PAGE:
the Growler rush story
The name Growler Rush comes from a term first used for transporting beer as early as the 1880s.
Brander Matthews wrote about it in Harper’s Magazine in July 1893: “In New York a can brought in filled with beer at a bar-room is called a growler, and the act of sending this can from the private house to the public-house and back is called rushing the growler”. The job of rushing the growler was often given to children with parents calling out for them to “rush the growler!”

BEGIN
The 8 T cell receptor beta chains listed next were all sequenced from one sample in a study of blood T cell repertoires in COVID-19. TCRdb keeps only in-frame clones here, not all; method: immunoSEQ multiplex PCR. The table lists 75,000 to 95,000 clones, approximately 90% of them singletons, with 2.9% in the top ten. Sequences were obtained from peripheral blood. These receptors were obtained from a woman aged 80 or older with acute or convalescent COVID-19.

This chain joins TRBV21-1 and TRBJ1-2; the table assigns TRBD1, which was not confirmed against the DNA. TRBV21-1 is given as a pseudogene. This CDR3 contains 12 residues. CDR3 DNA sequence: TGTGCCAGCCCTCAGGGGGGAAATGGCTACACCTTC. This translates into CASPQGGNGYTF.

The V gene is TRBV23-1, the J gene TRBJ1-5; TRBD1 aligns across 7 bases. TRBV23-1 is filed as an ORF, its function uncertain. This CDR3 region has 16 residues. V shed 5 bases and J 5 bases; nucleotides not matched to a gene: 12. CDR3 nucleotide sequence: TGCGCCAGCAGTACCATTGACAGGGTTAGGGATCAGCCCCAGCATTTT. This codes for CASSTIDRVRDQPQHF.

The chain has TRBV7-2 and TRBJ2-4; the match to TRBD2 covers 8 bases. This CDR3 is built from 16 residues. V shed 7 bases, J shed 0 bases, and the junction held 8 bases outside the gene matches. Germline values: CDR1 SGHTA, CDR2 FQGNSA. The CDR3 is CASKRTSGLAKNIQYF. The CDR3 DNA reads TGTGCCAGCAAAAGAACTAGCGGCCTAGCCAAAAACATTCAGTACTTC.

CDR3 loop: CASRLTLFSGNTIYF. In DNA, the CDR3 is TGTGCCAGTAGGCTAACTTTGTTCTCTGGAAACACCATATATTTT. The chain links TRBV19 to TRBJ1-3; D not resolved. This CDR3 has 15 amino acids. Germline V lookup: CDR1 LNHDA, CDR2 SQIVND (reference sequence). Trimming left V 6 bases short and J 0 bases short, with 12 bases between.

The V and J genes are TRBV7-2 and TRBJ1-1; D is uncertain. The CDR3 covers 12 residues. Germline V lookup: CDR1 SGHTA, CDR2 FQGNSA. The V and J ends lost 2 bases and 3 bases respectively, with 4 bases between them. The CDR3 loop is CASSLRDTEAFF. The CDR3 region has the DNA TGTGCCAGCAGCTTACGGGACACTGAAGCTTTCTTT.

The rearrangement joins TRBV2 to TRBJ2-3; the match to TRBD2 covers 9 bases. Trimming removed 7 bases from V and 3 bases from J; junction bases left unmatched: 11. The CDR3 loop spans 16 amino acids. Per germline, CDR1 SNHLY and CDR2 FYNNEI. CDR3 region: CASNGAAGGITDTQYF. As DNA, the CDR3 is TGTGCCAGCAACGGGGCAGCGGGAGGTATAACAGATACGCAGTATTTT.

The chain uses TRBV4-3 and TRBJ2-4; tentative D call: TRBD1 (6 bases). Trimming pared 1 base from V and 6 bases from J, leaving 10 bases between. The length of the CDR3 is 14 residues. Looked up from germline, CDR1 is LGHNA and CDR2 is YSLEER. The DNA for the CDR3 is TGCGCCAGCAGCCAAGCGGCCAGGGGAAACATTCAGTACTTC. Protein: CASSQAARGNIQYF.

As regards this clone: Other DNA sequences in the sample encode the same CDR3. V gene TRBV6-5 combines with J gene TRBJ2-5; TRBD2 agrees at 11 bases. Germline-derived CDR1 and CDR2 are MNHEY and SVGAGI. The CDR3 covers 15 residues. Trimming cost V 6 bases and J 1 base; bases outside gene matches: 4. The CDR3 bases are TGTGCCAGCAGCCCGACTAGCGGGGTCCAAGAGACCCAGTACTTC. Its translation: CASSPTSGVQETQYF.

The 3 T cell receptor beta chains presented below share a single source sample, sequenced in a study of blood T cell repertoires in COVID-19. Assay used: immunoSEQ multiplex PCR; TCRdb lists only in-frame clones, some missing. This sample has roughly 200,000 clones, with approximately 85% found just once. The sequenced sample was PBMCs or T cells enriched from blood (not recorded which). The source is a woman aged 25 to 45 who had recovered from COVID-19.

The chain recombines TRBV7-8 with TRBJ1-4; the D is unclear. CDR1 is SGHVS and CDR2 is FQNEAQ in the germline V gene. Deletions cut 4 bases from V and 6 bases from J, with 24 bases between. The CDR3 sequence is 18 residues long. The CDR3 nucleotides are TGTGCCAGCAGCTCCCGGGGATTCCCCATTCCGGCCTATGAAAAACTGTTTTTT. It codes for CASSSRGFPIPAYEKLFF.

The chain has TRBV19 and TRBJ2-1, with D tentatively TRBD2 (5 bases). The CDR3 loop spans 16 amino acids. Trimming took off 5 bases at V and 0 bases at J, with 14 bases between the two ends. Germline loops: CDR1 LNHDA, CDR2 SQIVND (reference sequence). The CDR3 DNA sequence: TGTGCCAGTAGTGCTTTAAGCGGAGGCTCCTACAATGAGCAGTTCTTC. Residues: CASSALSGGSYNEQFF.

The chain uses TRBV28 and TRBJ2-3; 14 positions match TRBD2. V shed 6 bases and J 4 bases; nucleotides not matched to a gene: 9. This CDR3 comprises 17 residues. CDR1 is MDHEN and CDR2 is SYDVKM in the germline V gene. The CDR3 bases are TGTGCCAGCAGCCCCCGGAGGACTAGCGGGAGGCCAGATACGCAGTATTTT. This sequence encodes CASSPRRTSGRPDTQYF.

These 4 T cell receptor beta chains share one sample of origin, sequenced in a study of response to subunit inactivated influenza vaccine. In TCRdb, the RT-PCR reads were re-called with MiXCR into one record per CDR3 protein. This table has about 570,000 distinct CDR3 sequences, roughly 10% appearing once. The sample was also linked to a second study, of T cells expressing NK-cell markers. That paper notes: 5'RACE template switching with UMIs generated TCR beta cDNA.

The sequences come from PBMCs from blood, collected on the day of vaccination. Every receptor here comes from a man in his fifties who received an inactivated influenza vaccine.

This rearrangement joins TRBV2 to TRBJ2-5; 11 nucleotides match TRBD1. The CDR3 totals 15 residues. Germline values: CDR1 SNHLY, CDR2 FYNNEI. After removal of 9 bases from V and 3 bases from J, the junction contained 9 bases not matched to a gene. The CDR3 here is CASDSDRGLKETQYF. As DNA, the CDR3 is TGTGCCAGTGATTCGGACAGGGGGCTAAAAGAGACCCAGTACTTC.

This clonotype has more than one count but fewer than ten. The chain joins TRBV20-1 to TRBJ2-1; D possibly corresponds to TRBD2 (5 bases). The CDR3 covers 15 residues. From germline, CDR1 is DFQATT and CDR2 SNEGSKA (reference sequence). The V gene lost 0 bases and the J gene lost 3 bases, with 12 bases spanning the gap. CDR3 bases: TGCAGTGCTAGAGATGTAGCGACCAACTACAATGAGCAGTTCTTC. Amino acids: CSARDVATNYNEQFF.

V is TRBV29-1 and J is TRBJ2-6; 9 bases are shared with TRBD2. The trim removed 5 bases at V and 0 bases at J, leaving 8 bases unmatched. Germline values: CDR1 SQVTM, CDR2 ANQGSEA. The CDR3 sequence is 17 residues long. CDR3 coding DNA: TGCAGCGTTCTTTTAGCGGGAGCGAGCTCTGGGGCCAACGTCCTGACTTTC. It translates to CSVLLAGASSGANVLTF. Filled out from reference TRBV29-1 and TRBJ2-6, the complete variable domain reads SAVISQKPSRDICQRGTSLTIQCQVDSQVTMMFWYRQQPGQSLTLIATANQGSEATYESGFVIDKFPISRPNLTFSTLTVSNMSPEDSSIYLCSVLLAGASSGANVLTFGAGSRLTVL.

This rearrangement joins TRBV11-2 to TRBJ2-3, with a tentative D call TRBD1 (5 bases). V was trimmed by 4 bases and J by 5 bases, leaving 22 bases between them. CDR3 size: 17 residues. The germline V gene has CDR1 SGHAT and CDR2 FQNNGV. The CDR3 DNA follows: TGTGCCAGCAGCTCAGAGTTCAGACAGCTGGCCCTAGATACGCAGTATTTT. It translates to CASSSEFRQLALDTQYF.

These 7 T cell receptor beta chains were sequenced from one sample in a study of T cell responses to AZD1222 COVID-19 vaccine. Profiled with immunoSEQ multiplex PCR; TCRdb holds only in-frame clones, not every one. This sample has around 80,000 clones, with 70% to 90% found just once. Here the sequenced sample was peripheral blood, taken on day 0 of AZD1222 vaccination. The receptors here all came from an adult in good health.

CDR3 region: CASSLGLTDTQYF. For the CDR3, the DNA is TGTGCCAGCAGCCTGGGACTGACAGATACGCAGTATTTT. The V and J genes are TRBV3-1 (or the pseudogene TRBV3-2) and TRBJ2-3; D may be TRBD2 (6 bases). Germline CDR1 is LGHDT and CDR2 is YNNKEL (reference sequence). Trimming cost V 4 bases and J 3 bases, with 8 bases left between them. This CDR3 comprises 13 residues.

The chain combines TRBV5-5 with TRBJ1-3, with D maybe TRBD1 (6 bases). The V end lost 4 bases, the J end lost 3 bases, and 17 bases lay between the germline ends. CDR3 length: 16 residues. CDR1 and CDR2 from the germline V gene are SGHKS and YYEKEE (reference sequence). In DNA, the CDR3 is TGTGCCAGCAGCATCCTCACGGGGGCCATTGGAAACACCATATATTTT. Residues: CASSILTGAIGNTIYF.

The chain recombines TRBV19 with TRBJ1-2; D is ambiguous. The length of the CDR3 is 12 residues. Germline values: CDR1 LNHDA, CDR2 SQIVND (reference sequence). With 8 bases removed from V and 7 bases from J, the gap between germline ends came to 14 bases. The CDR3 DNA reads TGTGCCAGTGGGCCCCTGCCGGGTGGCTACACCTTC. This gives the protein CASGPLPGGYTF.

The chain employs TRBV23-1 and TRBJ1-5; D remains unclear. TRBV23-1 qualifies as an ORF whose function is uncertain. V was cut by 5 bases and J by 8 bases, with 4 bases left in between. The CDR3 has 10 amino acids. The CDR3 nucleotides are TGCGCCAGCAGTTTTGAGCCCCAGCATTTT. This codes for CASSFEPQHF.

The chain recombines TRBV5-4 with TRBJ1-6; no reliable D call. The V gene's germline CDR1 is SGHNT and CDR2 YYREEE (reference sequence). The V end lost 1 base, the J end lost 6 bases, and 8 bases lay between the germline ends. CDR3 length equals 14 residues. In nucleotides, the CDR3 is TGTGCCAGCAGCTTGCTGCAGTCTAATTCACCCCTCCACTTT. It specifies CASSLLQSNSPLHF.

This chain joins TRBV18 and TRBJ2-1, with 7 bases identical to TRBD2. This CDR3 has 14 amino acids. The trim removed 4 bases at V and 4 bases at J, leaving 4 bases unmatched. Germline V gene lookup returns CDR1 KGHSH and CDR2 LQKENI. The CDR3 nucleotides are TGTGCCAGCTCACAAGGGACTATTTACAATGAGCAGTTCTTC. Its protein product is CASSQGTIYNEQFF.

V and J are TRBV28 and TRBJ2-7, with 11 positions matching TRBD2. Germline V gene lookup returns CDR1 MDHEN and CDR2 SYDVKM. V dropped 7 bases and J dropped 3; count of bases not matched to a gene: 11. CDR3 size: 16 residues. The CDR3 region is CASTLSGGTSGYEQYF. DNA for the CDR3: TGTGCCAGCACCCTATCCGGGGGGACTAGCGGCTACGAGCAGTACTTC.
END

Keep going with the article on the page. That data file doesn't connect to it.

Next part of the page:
Other terms were used around the same era to refer to fetching a container of beer. These included chase the duck, roll the rock, and hurry the can. Ultimately rush the growler became the more commonly used phrase.
So, how did we end up calling the container a growler?
In those days, the can or pail (often attached to a pole) would be loosely sealed by a flat cover over the brim of the container. As the carrier made their way home, the beer sloshing about inside resulted in a sort of burping action with gas from the carbonated beer lifting the cover and escaping. The resulting noise could be described as a growl. That’s how we came to know our beer carriers today as growlers!